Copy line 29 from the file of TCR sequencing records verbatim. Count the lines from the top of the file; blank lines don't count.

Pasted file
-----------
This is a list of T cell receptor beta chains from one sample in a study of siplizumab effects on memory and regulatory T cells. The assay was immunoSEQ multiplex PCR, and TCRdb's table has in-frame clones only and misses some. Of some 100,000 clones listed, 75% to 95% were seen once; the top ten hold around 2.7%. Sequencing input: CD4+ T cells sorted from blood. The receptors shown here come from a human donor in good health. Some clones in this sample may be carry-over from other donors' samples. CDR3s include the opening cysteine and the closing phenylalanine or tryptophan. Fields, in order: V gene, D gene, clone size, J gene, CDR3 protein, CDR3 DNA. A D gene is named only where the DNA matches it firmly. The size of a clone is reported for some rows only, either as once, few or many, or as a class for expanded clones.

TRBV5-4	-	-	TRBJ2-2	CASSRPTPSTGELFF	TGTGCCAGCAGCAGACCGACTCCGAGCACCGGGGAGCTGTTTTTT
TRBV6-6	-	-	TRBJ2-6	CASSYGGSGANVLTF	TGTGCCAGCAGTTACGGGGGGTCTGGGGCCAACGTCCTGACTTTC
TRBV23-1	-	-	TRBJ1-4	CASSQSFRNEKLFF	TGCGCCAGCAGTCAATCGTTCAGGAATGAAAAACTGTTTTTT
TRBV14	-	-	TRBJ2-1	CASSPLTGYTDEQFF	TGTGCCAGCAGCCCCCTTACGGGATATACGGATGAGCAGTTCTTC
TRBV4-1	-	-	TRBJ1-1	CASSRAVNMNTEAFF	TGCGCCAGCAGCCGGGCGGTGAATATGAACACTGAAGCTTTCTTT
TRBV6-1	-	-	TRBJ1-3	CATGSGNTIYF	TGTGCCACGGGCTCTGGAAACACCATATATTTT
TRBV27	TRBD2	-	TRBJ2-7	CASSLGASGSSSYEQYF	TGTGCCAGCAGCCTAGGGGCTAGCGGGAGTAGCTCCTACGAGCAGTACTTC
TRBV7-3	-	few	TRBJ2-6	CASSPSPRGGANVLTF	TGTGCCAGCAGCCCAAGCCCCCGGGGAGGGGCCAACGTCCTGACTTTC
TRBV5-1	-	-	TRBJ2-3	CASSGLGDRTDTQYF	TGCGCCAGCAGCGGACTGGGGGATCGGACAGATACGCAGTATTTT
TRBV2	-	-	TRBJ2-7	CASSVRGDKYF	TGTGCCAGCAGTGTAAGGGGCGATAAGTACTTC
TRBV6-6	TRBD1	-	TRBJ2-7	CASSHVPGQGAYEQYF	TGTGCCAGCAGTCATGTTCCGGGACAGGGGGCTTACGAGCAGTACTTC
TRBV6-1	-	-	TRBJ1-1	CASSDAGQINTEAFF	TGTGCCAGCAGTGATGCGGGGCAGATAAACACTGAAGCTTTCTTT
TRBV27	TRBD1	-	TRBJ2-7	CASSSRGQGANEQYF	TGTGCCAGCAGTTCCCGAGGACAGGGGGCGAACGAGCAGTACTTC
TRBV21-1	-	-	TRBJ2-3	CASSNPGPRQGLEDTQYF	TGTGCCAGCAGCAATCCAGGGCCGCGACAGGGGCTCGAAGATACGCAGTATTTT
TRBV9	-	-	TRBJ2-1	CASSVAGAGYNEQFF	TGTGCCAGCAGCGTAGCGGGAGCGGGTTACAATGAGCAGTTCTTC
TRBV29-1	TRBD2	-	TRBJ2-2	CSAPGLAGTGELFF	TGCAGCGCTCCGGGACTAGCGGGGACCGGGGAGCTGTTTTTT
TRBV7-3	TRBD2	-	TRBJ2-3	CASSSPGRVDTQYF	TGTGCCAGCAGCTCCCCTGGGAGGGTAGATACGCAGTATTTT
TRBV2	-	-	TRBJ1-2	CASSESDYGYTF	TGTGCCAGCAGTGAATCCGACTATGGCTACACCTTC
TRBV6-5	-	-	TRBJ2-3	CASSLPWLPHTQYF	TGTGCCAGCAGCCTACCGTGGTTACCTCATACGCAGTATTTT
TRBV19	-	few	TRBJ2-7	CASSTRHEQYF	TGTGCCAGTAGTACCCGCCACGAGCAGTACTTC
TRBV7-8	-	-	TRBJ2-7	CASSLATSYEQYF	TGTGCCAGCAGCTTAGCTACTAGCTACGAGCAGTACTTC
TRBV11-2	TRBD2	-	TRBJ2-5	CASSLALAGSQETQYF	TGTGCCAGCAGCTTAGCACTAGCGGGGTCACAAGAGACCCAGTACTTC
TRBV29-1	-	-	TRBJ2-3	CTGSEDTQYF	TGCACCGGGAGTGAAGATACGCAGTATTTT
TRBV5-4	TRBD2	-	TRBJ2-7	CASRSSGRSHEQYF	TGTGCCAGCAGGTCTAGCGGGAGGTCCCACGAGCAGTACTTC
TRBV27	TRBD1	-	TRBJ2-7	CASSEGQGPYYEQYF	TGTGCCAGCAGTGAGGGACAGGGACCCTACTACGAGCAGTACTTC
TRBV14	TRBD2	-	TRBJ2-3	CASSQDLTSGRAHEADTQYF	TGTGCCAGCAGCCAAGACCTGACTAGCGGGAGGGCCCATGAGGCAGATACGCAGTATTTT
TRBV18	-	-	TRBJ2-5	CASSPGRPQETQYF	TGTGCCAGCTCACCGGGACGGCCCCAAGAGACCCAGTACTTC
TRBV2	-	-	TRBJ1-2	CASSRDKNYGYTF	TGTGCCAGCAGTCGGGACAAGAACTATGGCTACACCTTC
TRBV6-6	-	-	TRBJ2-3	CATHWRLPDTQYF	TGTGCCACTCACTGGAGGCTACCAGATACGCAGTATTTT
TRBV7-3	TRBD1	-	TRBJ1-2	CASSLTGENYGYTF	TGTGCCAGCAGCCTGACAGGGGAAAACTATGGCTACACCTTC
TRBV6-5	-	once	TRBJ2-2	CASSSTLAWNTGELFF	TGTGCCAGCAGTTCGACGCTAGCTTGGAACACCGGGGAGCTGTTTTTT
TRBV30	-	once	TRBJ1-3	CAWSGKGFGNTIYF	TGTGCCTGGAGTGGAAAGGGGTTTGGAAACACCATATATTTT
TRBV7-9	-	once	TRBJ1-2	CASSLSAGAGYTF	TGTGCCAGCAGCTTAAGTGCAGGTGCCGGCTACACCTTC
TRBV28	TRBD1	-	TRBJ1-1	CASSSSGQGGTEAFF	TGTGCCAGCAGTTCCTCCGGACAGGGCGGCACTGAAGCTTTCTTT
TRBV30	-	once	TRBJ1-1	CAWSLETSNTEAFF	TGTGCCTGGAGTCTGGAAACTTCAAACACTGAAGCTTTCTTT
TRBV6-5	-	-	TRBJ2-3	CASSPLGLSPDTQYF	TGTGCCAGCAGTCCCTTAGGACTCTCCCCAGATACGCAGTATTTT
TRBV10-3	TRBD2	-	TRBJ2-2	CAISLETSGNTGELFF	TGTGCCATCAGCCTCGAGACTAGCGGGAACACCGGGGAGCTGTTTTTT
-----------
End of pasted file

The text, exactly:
TRBV2	-	-	TRBJ1-2	CASSRDKNYGYTF	TGTGCCAGCAGTCGGGACAAGAACTATGGCTACACCTTC